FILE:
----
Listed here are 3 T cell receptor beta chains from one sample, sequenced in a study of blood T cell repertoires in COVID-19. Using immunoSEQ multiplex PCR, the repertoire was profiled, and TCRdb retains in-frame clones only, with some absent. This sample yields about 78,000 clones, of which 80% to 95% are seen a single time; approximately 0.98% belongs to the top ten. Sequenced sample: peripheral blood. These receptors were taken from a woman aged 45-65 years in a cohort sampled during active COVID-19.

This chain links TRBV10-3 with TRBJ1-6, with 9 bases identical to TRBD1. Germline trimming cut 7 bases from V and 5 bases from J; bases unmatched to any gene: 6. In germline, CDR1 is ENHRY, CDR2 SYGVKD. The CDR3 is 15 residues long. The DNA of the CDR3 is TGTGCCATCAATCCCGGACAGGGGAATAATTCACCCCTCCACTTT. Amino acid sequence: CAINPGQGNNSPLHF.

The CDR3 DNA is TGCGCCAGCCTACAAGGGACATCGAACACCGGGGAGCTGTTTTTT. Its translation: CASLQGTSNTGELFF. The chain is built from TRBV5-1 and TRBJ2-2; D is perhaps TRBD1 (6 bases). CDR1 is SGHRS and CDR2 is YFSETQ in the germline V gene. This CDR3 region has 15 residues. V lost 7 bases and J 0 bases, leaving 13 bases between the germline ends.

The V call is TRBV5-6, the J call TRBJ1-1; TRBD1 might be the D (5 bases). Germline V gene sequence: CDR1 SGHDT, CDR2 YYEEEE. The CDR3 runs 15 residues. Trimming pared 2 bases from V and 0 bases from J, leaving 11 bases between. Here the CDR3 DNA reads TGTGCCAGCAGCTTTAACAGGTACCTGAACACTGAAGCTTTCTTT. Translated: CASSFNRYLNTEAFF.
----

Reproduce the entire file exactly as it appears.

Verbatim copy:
Listed here are 3 T cell receptor beta chains from one sample, sequenced in a study of blood T cell repertoires in COVID-19. Using immunoSEQ multiplex PCR, the repertoire was profiled, and TCRdb retains in-frame clones only, with some absent. This sample yields about 78,000 clones, of which 80% to 95% are seen a single time; approximately 0.98% belongs to the top ten. Sequenced sample: peripheral blood. These receptors were taken from a woman aged 45-65 years in a cohort sampled during active COVID-19.

This chain links TRBV10-3 with TRBJ1-6, with 9 bases identical to TRBD1. Germline trimming cut 7 bases from V and 5 bases from J; bases unmatched to any gene: 6. In germline, CDR1 is ENHRY, CDR2 SYGVKD. The CDR3 is 15 residues long. The DNA of the CDR3 is TGTGCCATCAATCCCGGACAGGGGAATAATTCACCCCTCCACTTT. Amino acid sequence: CAINPGQGNNSPLHF.

The CDR3 DNA is TGCGCCAGCCTACAAGGGACATCGAACACCGGGGAGCTGTTTTTT. Its translation: CASLQGTSNTGELFF. The chain is built from TRBV5-1 and TRBJ2-2; D is perhaps TRBD1 (6 bases). CDR1 is SGHRS and CDR2 is YFSETQ in the germline V gene. This CDR3 region has 15 residues. V lost 7 bases and J 0 bases, leaving 13 bases between the germline ends.

The V call is TRBV5-6, the J call TRBJ1-1; TRBD1 might be the D (5 bases). Germline V gene sequence: CDR1 SGHDT, CDR2 YYEEEE. The CDR3 runs 15 residues. Trimming pared 2 bases from V and 0 bases from J, leaving 11 bases between. Here the CDR3 DNA reads TGTGCCAGCAGCTTTAACAGGTACCTGAACACTGAAGCTTTCTTT. Translated: CASSFNRYLNTEAFF.